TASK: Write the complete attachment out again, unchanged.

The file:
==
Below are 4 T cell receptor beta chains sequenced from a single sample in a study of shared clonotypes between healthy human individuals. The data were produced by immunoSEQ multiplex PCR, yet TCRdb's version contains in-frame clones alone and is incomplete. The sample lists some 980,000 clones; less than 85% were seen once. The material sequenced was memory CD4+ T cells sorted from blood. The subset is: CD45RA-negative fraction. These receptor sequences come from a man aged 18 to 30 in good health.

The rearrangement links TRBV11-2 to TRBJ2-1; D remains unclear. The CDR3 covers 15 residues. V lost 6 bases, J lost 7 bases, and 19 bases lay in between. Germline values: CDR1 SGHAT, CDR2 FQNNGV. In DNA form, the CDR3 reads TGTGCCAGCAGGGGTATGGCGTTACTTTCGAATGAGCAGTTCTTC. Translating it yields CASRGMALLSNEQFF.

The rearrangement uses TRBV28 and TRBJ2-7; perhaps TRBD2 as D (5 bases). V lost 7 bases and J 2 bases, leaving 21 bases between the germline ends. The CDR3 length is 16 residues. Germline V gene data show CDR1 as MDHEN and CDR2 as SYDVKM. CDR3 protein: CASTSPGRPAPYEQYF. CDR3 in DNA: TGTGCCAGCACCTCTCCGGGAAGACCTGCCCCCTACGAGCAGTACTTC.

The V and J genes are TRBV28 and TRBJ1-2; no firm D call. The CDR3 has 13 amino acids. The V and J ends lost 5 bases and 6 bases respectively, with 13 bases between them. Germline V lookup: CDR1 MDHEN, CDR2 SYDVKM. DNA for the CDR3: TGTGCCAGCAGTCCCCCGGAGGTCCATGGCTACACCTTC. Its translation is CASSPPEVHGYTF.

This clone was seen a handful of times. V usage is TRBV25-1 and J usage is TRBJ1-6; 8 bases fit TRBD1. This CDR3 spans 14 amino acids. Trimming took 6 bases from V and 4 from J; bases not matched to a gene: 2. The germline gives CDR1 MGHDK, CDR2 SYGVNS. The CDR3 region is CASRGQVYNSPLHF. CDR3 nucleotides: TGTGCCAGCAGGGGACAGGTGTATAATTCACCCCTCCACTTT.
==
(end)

Below are 4 T cell receptor beta chains sequenced from a single sample in a study of shared clonotypes between healthy human individuals. The data were produced by immunoSEQ multiplex PCR, yet TCRdb's version contains in-frame clones alone and is incomplete. The sample lists some 980,000 clones; less than 85% were seen once. The material sequenced was memory CD4+ T cells sorted from blood. The subset is: CD45RA-negative fraction. These receptor sequences come from a man aged 18 to 30 in good health.

The rearrangement links TRBV11-2 to TRBJ2-1; D remains unclear. The CDR3 covers 15 residues. V lost 6 bases, J lost 7 bases, and 19 bases lay in between. Germline values: CDR1 SGHAT, CDR2 FQNNGV. In DNA form, the CDR3 reads TGTGCCAGCAGGGGTATGGCGTTACTTTCGAATGAGCAGTTCTTC. Translating it yields CASRGMALLSNEQFF.

The rearrangement uses TRBV28 and TRBJ2-7; perhaps TRBD2 as D (5 bases). V lost 7 bases and J 2 bases, leaving 21 bases between the germline ends. The CDR3 length is 16 residues. Germline V gene data show CDR1 as MDHEN and CDR2 as SYDVKM. CDR3 protein: CASTSPGRPAPYEQYF. CDR3 in DNA: TGTGCCAGCACCTCTCCGGGAAGACCTGCCCCCTACGAGCAGTACTTC.

The V and J genes are TRBV28 and TRBJ1-2; no firm D call. The CDR3 has 13 amino acids. The V and J ends lost 5 bases and 6 bases respectively, with 13 bases between them. Germline V lookup: CDR1 MDHEN, CDR2 SYDVKM. DNA for the CDR3: TGTGCCAGCAGTCCCCCGGAGGTCCATGGCTACACCTTC. Its translation is CASSPPEVHGYTF.

This clone was seen a handful of times. V usage is TRBV25-1 and J usage is TRBJ1-6; 8 bases fit TRBD1. This CDR3 spans 14 amino acids. Trimming took 6 bases from V and 4 from J; bases not matched to a gene: 2. The germline gives CDR1 MGHDK, CDR2 SYGVNS. The CDR3 region is CASRGQVYNSPLHF. CDR3 nucleotides: TGTGCCAGCAGGGGACAGGTGTATAATTCACCCCTCCACTTT.